“Can you take me, I may know only stories of Wonderland, but I know that my Grandmother loved it and would want me to try to save it.”

The Cat raised his eyebrows; perhaps the dormouse had a fire after all.

“It will be dangerous, there is a chance you will be captured or even killed in battle. Once you go through the looking glass even if you do make it back out, you will be forever changed,” he advised her.

She thought, glancing around her home. All her life she had lived in books drawing the faces of the heros from her stories. Pouring her imagination and desires through her fingers. Her mother kept her close, dragging her to party after party. Posing her on benches forwever frowing at the smudges of charcoal or oil pastels on her fingers. As soon as her mother could arrange it she would be married off to someone who would expect her to make a home and a family. She had only narrowly escaped that fate recently as her shyness had turned off the suitor her mother had handpicked.

Here was her chance, it was not desire she lacked but experience and knowledge. Which path would she take? She closed her eyes and placed her hand over the necklace her grandmother had given her, on her deathbed. Allyson had always guessed it had something to do with her Wonderland adventures. She closed her eyes trying to feel some sort of guidance, a glimmer of instruction. All she felt was the warmth the metal had absorbed from being close to her skin. She sighed.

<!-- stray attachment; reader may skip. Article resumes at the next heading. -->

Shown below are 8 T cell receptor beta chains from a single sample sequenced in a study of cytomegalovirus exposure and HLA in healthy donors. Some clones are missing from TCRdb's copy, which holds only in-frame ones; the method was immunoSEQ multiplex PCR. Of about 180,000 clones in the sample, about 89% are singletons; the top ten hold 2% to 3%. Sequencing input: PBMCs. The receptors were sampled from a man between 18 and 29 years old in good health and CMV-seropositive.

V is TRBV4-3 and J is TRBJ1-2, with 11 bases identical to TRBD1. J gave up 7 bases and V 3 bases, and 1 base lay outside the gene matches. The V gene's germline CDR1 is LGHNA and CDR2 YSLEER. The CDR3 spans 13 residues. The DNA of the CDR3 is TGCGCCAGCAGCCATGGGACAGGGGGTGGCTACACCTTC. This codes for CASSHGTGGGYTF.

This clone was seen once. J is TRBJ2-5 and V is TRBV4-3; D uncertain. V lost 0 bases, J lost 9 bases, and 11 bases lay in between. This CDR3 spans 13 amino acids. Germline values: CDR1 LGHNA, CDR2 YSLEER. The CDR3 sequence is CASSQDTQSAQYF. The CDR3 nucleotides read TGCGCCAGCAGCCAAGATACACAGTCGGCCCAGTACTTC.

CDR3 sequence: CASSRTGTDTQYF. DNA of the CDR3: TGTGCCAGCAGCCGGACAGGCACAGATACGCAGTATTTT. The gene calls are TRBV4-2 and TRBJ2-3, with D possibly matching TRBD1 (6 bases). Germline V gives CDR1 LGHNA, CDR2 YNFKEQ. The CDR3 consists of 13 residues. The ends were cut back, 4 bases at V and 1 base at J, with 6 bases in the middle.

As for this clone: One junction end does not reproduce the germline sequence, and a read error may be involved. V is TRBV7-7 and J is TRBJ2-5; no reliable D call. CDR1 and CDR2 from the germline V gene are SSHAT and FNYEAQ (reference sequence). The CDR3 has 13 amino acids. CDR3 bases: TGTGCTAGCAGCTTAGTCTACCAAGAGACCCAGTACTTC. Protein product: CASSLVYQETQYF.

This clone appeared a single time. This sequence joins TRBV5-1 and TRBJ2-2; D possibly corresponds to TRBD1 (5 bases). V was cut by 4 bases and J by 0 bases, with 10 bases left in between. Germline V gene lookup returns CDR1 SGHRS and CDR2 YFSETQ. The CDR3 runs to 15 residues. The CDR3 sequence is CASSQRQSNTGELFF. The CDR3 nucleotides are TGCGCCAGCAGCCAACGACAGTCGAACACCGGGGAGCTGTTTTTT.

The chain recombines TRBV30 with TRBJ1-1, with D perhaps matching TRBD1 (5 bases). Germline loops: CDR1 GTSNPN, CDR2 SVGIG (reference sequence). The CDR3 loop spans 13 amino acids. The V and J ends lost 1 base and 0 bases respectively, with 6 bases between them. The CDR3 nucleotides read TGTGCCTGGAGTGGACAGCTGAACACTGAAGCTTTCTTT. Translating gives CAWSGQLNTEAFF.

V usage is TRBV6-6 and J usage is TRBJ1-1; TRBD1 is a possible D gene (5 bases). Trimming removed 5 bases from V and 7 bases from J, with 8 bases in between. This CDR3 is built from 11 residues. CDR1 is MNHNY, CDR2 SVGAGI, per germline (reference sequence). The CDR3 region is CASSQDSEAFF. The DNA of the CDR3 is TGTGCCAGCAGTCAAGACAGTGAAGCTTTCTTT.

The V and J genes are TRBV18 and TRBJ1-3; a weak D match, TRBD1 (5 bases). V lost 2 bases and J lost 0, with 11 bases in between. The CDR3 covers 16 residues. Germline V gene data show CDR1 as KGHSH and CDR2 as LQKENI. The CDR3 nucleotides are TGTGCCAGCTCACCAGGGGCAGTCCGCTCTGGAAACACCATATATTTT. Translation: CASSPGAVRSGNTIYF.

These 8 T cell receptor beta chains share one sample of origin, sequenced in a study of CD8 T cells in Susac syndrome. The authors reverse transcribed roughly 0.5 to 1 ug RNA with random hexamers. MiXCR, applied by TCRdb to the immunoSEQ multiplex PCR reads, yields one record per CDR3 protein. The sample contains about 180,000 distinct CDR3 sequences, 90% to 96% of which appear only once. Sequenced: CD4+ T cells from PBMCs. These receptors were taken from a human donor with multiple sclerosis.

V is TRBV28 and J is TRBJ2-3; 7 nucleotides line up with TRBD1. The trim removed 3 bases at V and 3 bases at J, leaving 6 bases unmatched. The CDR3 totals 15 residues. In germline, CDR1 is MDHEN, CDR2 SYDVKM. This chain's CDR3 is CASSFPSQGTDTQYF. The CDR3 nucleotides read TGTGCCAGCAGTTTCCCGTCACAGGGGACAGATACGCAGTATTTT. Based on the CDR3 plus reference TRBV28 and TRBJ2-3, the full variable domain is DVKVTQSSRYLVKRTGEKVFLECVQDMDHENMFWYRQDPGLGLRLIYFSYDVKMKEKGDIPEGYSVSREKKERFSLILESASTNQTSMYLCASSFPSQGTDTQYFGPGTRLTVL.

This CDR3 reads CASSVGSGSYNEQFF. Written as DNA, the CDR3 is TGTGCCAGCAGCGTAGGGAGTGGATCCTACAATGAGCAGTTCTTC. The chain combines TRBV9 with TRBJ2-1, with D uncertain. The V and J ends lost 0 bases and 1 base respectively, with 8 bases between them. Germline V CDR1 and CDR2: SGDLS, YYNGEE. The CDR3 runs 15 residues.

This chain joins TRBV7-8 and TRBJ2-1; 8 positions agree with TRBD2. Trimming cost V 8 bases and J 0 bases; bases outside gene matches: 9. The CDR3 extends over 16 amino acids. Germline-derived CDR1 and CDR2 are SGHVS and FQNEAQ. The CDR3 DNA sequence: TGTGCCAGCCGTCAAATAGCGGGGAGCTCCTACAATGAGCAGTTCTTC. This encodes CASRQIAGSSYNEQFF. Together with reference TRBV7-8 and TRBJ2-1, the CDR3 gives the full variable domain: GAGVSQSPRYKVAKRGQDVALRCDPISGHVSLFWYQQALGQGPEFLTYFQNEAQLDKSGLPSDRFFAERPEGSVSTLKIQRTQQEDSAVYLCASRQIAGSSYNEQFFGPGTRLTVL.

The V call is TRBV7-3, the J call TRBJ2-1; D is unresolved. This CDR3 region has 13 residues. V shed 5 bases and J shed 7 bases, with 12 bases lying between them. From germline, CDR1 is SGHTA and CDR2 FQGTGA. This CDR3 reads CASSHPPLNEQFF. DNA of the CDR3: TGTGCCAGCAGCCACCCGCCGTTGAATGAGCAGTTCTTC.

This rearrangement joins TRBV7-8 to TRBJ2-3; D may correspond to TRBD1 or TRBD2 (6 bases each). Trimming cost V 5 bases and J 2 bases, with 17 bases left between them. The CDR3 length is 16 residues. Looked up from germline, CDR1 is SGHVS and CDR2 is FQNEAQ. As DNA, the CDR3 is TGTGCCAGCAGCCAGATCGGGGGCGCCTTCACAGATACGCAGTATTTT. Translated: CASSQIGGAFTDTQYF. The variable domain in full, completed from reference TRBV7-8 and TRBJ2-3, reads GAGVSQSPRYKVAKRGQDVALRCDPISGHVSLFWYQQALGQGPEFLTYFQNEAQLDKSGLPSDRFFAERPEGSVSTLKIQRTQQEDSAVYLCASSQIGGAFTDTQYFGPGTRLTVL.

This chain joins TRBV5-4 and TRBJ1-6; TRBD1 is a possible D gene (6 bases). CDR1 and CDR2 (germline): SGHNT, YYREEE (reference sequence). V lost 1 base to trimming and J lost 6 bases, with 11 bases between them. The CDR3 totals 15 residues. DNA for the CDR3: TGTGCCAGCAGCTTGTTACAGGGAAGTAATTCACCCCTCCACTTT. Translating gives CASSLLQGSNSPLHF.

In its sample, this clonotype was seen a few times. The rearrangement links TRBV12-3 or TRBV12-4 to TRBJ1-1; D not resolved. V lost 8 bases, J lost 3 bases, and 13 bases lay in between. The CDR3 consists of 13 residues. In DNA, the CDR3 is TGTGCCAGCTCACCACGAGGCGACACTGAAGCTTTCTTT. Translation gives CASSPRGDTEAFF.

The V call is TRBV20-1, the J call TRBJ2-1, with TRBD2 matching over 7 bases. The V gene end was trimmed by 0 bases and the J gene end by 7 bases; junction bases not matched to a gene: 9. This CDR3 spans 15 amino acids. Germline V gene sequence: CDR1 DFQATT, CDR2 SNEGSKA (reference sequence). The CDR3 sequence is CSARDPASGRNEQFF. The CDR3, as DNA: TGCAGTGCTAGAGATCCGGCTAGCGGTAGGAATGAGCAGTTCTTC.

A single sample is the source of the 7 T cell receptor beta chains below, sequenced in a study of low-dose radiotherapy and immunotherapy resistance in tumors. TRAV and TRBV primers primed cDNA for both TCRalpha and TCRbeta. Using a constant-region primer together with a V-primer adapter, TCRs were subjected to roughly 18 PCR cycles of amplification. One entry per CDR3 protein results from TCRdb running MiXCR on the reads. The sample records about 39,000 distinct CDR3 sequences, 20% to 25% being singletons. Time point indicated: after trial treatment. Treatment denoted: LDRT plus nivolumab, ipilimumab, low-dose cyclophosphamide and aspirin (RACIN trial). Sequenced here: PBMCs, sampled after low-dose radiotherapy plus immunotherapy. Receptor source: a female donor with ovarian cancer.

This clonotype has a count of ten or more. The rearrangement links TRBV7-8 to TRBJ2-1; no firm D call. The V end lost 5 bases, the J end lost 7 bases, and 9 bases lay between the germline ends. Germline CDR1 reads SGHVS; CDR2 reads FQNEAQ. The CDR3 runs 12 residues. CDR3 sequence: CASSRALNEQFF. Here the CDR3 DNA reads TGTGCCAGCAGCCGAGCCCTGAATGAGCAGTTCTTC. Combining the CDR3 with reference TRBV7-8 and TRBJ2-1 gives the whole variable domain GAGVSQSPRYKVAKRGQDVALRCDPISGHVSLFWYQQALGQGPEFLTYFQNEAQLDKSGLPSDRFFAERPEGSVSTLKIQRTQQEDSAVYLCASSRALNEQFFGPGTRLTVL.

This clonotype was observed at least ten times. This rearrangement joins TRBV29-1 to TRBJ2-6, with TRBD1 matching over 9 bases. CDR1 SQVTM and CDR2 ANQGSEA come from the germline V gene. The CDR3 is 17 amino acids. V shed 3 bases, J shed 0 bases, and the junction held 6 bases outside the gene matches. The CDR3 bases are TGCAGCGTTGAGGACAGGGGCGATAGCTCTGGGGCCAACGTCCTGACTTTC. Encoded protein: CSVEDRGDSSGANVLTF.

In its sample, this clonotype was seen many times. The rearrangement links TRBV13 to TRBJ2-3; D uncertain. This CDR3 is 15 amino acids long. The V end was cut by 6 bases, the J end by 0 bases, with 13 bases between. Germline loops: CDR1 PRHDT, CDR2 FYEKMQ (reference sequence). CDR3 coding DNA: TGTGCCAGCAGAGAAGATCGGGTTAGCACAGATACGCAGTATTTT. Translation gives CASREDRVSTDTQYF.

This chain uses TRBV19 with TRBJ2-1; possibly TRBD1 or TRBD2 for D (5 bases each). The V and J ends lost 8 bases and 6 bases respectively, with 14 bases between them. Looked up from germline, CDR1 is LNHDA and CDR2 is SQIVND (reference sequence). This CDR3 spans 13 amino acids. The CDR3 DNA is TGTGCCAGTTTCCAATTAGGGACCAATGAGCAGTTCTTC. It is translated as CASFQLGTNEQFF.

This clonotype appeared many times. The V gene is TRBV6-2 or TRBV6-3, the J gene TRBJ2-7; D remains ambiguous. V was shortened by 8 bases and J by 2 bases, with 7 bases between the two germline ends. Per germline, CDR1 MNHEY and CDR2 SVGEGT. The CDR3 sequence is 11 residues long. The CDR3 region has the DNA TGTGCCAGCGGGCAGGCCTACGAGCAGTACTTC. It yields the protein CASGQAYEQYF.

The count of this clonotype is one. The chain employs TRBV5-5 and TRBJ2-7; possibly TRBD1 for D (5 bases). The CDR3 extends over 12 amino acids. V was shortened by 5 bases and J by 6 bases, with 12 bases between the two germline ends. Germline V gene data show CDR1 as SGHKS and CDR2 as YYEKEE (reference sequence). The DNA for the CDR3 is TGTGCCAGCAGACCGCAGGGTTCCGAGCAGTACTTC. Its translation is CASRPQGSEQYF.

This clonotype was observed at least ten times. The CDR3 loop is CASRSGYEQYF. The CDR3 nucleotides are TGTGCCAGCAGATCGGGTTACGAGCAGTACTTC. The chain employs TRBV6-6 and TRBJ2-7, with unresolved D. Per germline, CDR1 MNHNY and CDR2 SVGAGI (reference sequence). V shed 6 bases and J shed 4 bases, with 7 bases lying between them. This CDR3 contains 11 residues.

“I wish I wasn’t so timid,” she mumbled.

The Cat looked at her, not certain what she said, but he sensed hesitation in her tone.

“The choice is yours child, to go or not to go. Only you can choose your road, but know once passed, this road will never present itself again.” The Cat stated his expression solemn. Though he himself was not sure if taking her was wise even if she agreed to go, she looked very frightened.

“Can you tell me what has happened?” she asked, drawing up her knees to rest her chin upon them.

The Cat looked down there were so many things to tell, it would take him all night to share with her the story of ruin, murder, madness and despair that made up the last year of Wonderland’s history. Unfortunately, time was not his friend this night and decisions must be made. Looking up he stared into her clear blue crystalline eyes.

“Only if you come will I burden your heart with the tale, it is not a happy one, nor is it one you could easily forget,” He said.

She nodded, her mind turned over the possibilities. This could all be a dream; she would wake in the chair beside her mother who would still be stitching. Perhaps she really had gone mad, and soon they would whisper about her as they had her grandmother. It frightened her to think about how easily she was taken a talking cat in stride. Did that mean the madness had already taken a hold of her? Beyond that, the most terrifying notion of all was that this was truth. The creatures from her grandmother’s stories had really existed, that there really was a Wonderland, that was crying out for help and its only choice was her. She placed her fingers over her necklace once again begging it for guidance.